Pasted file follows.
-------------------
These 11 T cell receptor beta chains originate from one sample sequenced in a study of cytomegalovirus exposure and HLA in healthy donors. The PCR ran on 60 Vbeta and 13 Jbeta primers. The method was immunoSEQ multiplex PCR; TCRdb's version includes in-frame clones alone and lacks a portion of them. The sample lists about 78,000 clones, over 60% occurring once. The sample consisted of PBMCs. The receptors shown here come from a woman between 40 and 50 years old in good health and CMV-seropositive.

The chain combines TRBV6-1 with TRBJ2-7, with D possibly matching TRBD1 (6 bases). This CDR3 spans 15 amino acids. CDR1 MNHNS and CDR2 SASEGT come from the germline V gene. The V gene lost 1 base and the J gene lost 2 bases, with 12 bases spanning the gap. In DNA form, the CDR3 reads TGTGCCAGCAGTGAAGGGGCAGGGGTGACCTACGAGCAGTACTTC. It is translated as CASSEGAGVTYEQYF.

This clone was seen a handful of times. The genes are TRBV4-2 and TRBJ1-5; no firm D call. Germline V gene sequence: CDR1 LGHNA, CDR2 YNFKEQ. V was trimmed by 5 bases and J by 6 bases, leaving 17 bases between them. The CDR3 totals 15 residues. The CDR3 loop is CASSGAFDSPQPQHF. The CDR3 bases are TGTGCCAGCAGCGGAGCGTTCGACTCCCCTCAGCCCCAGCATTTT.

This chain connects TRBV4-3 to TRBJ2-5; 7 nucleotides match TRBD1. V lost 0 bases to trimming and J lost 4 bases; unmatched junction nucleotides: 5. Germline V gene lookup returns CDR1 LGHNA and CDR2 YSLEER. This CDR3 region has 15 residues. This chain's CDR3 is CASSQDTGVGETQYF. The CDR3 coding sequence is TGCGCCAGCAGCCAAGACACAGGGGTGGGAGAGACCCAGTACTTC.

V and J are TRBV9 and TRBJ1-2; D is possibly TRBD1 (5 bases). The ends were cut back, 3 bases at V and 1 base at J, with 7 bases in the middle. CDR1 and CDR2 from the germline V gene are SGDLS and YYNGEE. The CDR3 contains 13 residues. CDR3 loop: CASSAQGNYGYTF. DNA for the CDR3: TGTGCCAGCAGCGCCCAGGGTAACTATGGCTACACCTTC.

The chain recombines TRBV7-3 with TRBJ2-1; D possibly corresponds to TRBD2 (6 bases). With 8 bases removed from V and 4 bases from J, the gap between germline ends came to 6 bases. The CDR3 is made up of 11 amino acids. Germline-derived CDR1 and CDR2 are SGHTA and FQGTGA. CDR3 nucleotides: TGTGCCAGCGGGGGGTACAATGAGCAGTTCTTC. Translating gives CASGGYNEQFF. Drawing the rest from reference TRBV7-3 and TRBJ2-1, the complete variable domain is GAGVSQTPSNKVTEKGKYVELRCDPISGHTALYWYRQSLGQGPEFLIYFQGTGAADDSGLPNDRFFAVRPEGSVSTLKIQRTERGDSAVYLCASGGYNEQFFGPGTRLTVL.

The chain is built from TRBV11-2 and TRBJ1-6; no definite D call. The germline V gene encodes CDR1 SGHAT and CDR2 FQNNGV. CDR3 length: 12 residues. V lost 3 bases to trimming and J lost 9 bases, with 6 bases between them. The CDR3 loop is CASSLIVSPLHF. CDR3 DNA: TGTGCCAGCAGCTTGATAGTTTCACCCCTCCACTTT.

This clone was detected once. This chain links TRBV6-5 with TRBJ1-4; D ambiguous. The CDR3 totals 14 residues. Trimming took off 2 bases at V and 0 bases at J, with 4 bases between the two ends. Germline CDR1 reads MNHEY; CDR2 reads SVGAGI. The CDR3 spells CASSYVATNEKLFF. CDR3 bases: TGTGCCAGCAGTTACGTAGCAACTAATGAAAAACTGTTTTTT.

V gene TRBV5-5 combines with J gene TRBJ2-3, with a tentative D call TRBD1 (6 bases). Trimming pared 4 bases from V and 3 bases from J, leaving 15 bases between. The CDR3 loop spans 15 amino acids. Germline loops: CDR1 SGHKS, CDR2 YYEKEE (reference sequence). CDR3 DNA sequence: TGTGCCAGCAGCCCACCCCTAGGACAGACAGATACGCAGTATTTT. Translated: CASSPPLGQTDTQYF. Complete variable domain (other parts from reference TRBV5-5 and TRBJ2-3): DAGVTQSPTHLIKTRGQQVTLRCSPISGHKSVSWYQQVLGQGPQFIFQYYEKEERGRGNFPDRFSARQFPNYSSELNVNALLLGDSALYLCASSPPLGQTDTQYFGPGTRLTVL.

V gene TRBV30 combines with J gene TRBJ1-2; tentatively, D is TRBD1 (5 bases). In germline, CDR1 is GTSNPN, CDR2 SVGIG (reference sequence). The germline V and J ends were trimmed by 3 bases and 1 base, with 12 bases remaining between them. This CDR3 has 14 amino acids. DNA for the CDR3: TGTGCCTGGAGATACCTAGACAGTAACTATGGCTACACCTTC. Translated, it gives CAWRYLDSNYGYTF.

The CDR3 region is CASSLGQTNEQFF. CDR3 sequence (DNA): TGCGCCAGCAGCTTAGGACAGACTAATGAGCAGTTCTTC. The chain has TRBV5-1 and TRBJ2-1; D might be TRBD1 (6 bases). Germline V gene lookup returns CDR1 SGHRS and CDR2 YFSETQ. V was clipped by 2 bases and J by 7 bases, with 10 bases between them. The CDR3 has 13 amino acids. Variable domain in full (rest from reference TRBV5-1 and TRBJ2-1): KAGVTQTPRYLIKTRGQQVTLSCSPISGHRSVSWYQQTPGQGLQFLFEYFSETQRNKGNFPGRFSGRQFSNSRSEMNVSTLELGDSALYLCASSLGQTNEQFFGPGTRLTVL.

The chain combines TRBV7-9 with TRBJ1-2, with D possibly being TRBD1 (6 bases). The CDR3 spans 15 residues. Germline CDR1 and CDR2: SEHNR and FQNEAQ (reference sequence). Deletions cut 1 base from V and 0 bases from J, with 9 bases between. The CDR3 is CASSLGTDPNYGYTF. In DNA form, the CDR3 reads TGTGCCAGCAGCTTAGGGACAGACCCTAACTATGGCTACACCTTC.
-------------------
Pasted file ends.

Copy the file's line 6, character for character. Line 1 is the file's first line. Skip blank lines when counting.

The chain recombines TRBV7-3 with TRBJ2-1; D possibly corresponds to TRBD2 (6 bases). With 8 bases removed from V and 4 bases from J, the gap between germline ends came to 6 bases. The CDR3 is made up of 11 amino acids. Germline-derived CDR1 and CDR2 are SGHTA and FQGTGA. CDR3 nucleotides: TGTGCCAGCGGGGGGTACAATGAGCAGTTCTTC. Translating gives CASGGYNEQFF. Drawing the rest from reference TRBV7-3 and TRBJ2-1, the complete variable domain is GAGVSQTPSNKVTEKGKYVELRCDPISGHTALYWYRQSLGQGPEFLIYFQGTGAADDSGLPNDRFFAVRPEGSVSTLKIQRTERGDSAVYLCASGGYNEQFFGPGTRLTVL.